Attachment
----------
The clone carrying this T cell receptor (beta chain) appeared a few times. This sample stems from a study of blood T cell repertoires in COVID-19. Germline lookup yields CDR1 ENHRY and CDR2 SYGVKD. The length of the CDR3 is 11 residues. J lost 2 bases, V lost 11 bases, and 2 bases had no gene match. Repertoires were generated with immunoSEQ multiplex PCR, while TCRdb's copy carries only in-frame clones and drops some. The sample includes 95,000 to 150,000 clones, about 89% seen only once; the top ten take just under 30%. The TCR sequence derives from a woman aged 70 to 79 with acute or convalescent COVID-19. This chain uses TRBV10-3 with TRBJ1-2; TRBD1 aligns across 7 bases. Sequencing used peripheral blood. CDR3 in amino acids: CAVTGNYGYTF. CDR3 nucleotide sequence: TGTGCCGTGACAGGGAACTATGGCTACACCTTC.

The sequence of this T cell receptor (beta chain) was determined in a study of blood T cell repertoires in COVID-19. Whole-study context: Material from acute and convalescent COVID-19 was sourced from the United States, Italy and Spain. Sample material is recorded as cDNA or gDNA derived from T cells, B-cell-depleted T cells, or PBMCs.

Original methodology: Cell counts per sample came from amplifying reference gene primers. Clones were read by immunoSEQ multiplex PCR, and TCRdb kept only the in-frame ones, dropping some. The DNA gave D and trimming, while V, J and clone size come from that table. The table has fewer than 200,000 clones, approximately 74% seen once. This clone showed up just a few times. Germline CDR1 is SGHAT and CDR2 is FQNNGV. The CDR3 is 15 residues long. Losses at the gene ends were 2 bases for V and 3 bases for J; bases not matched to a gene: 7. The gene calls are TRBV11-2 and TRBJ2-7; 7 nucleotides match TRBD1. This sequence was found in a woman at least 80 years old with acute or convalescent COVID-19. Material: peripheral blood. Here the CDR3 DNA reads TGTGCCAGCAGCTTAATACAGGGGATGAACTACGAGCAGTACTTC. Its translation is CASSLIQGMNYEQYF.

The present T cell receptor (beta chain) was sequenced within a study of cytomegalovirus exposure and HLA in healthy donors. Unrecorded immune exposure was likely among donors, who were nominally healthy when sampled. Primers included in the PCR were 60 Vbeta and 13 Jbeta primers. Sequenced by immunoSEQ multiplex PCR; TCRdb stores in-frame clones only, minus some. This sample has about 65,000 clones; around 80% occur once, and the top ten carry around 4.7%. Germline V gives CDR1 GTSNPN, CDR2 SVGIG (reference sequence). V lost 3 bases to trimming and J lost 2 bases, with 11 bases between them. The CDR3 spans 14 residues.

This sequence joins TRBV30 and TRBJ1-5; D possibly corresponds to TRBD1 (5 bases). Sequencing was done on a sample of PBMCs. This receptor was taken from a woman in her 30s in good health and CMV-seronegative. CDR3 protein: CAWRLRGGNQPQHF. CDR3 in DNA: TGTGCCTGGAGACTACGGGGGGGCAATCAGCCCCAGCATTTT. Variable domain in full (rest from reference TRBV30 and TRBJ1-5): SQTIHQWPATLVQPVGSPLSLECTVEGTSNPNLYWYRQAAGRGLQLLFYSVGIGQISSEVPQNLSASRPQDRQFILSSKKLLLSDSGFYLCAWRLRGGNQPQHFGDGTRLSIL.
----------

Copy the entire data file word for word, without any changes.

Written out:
The clone carrying this T cell receptor (beta chain) appeared a few times. This sample stems from a study of blood T cell repertoires in COVID-19. Germline lookup yields CDR1 ENHRY and CDR2 SYGVKD. The length of the CDR3 is 11 residues. J lost 2 bases, V lost 11 bases, and 2 bases had no gene match. Repertoires were generated with immunoSEQ multiplex PCR, while TCRdb's copy carries only in-frame clones and drops some. The sample includes 95,000 to 150,000 clones, about 89% seen only once; the top ten take just under 30%. The TCR sequence derives from a woman aged 70 to 79 with acute or convalescent COVID-19. This chain uses TRBV10-3 with TRBJ1-2; TRBD1 aligns across 7 bases. Sequencing used peripheral blood. CDR3 in amino acids: CAVTGNYGYTF. CDR3 nucleotide sequence: TGTGCCGTGACAGGGAACTATGGCTACACCTTC.

The sequence of this T cell receptor (beta chain) was determined in a study of blood T cell repertoires in COVID-19. Whole-study context: Material from acute and convalescent COVID-19 was sourced from the United States, Italy and Spain. Sample material is recorded as cDNA or gDNA derived from T cells, B-cell-depleted T cells, or PBMCs.

Original methodology: Cell counts per sample came from amplifying reference gene primers. Clones were read by immunoSEQ multiplex PCR, and TCRdb kept only the in-frame ones, dropping some. The DNA gave D and trimming, while V, J and clone size come from that table. The table has fewer than 200,000 clones, approximately 74% seen once. This clone showed up just a few times. Germline CDR1 is SGHAT and CDR2 is FQNNGV. The CDR3 is 15 residues long. Losses at the gene ends were 2 bases for V and 3 bases for J; bases not matched to a gene: 7. The gene calls are TRBV11-2 and TRBJ2-7; 7 nucleotides match TRBD1. This sequence was found in a woman at least 80 years old with acute or convalescent COVID-19. Material: peripheral blood. Here the CDR3 DNA reads TGTGCCAGCAGCTTAATACAGGGGATGAACTACGAGCAGTACTTC. Its translation is CASSLIQGMNYEQYF.

The present T cell receptor (beta chain) was sequenced within a study of cytomegalovirus exposure and HLA in healthy donors. Unrecorded immune exposure was likely among donors, who were nominally healthy when sampled. Primers included in the PCR were 60 Vbeta and 13 Jbeta primers. Sequenced by immunoSEQ multiplex PCR; TCRdb stores in-frame clones only, minus some. This sample has about 65,000 clones; around 80% occur once, and the top ten carry around 4.7%. Germline V gives CDR1 GTSNPN, CDR2 SVGIG (reference sequence). V lost 3 bases to trimming and J lost 2 bases, with 11 bases between them. The CDR3 spans 14 residues.

This sequence joins TRBV30 and TRBJ1-5; D possibly corresponds to TRBD1 (5 bases). Sequencing was done on a sample of PBMCs. This receptor was taken from a woman in her 30s in good health and CMV-seronegative. CDR3 protein: CAWRLRGGNQPQHF. CDR3 in DNA: TGTGCCTGGAGACTACGGGGGGGCAATCAGCCCCAGCATTTT. Variable domain in full (rest from reference TRBV30 and TRBJ1-5): SQTIHQWPATLVQPVGSPLSLECTVEGTSNPNLYWYRQAAGRGLQLLFYSVGIGQISSEVPQNLSASRPQDRQFILSSKKLLLSDSGFYLCAWRLRGGNQPQHFGDGTRLSIL.